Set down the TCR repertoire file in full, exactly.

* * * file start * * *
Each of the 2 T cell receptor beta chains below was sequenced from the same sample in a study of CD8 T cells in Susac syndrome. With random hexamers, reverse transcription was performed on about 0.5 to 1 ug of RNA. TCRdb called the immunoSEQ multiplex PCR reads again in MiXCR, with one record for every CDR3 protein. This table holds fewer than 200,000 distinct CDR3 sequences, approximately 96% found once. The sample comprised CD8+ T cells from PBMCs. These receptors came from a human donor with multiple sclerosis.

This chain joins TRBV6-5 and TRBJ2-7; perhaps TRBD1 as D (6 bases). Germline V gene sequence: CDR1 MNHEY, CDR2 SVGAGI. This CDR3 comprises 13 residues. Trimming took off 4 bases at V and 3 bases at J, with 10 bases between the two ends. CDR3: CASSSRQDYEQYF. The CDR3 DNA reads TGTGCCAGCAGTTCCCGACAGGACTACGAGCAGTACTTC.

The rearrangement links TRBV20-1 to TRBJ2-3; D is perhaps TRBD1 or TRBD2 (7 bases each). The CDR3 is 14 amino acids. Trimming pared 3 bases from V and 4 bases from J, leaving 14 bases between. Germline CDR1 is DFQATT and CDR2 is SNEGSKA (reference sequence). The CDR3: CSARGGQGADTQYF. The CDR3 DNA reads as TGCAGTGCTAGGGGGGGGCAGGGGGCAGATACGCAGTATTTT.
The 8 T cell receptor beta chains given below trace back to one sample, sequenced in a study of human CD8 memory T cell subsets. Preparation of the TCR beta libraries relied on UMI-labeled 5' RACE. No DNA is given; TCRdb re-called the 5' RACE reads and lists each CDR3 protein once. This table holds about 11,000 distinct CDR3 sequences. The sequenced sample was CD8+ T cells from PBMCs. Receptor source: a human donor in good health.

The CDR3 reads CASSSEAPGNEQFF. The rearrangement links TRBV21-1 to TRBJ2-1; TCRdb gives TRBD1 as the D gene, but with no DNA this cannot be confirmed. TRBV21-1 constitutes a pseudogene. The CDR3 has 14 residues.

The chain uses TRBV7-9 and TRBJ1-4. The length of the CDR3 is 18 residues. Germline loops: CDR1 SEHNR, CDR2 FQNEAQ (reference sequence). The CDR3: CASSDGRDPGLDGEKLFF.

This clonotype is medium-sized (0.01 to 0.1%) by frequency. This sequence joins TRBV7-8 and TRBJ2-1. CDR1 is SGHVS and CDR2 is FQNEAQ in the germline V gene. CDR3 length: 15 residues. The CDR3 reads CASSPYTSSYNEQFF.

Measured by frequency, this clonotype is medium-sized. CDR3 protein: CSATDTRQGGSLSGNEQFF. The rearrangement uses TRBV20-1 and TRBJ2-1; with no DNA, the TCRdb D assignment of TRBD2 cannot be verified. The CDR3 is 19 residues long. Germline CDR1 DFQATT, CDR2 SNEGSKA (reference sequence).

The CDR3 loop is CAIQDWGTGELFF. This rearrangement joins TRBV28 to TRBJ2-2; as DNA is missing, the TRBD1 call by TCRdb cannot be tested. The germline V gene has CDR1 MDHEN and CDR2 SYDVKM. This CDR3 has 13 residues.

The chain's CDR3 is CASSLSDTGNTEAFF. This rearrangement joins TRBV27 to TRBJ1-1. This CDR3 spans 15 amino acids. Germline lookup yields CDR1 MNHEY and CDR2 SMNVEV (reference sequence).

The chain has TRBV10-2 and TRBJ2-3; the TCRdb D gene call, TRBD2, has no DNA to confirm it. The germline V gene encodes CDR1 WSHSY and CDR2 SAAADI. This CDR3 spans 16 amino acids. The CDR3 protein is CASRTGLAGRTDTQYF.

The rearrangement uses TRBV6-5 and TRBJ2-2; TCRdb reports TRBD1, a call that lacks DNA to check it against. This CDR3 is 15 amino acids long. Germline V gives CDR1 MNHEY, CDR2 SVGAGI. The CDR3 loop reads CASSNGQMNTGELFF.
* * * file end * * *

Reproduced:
Each of the 2 T cell receptor beta chains below was sequenced from the same sample in a study of CD8 T cells in Susac syndrome. With random hexamers, reverse transcription was performed on about 0.5 to 1 ug of RNA. TCRdb called the immunoSEQ multiplex PCR reads again in MiXCR, with one record for every CDR3 protein. This table holds fewer than 200,000 distinct CDR3 sequences, approximately 96% found once. The sample comprised CD8+ T cells from PBMCs. These receptors came from a human donor with multiple sclerosis.

This chain joins TRBV6-5 and TRBJ2-7; perhaps TRBD1 as D (6 bases). Germline V gene sequence: CDR1 MNHEY, CDR2 SVGAGI. This CDR3 comprises 13 residues. Trimming took off 4 bases at V and 3 bases at J, with 10 bases between the two ends. CDR3: CASSSRQDYEQYF. The CDR3 DNA reads TGTGCCAGCAGTTCCCGACAGGACTACGAGCAGTACTTC.

The rearrangement links TRBV20-1 to TRBJ2-3; D is perhaps TRBD1 or TRBD2 (7 bases each). The CDR3 is 14 amino acids. Trimming pared 3 bases from V and 4 bases from J, leaving 14 bases between. Germline CDR1 is DFQATT and CDR2 is SNEGSKA (reference sequence). The CDR3: CSARGGQGADTQYF. The CDR3 DNA reads as TGCAGTGCTAGGGGGGGGCAGGGGGCAGATACGCAGTATTTT.
The 8 T cell receptor beta chains given below trace back to one sample, sequenced in a study of human CD8 memory T cell subsets. Preparation of the TCR beta libraries relied on UMI-labeled 5' RACE. No DNA is given; TCRdb re-called the 5' RACE reads and lists each CDR3 protein once. This table holds about 11,000 distinct CDR3 sequences. The sequenced sample was CD8+ T cells from PBMCs. Receptor source: a human donor in good health.

The CDR3 reads CASSSEAPGNEQFF. The rearrangement links TRBV21-1 to TRBJ2-1; TCRdb gives TRBD1 as the D gene, but with no DNA this cannot be confirmed. TRBV21-1 constitutes a pseudogene. The CDR3 has 14 residues.

The chain uses TRBV7-9 and TRBJ1-4. The length of the CDR3 is 18 residues. Germline loops: CDR1 SEHNR, CDR2 FQNEAQ (reference sequence). The CDR3: CASSDGRDPGLDGEKLFF.

This clonotype is medium-sized (0.01 to 0.1%) by frequency. This sequence joins TRBV7-8 and TRBJ2-1. CDR1 is SGHVS and CDR2 is FQNEAQ in the germline V gene. CDR3 length: 15 residues. The CDR3 reads CASSPYTSSYNEQFF.

Measured by frequency, this clonotype is medium-sized. CDR3 protein: CSATDTRQGGSLSGNEQFF. The rearrangement uses TRBV20-1 and TRBJ2-1; with no DNA, the TCRdb D assignment of TRBD2 cannot be verified. The CDR3 is 19 residues long. Germline CDR1 DFQATT, CDR2 SNEGSKA (reference sequence).

The CDR3 loop is CAIQDWGTGELFF. This rearrangement joins TRBV28 to TRBJ2-2; as DNA is missing, the TRBD1 call by TCRdb cannot be tested. The germline V gene has CDR1 MDHEN and CDR2 SYDVKM. This CDR3 has 13 residues.

The chain's CDR3 is CASSLSDTGNTEAFF. This rearrangement joins TRBV27 to TRBJ1-1. This CDR3 spans 15 amino acids. Germline lookup yields CDR1 MNHEY and CDR2 SMNVEV (reference sequence).

The chain has TRBV10-2 and TRBJ2-3; the TCRdb D gene call, TRBD2, has no DNA to confirm it. The germline V gene encodes CDR1 WSHSY and CDR2 SAAADI. This CDR3 spans 16 amino acids. The CDR3 protein is CASRTGLAGRTDTQYF.

The rearrangement uses TRBV6-5 and TRBJ2-2; TCRdb reports TRBD1, a call that lacks DNA to check it against. This CDR3 is 15 amino acids long. Germline V gives CDR1 MNHEY, CDR2 SVGAGI. The CDR3 loop reads CASSNGQMNTGELFF.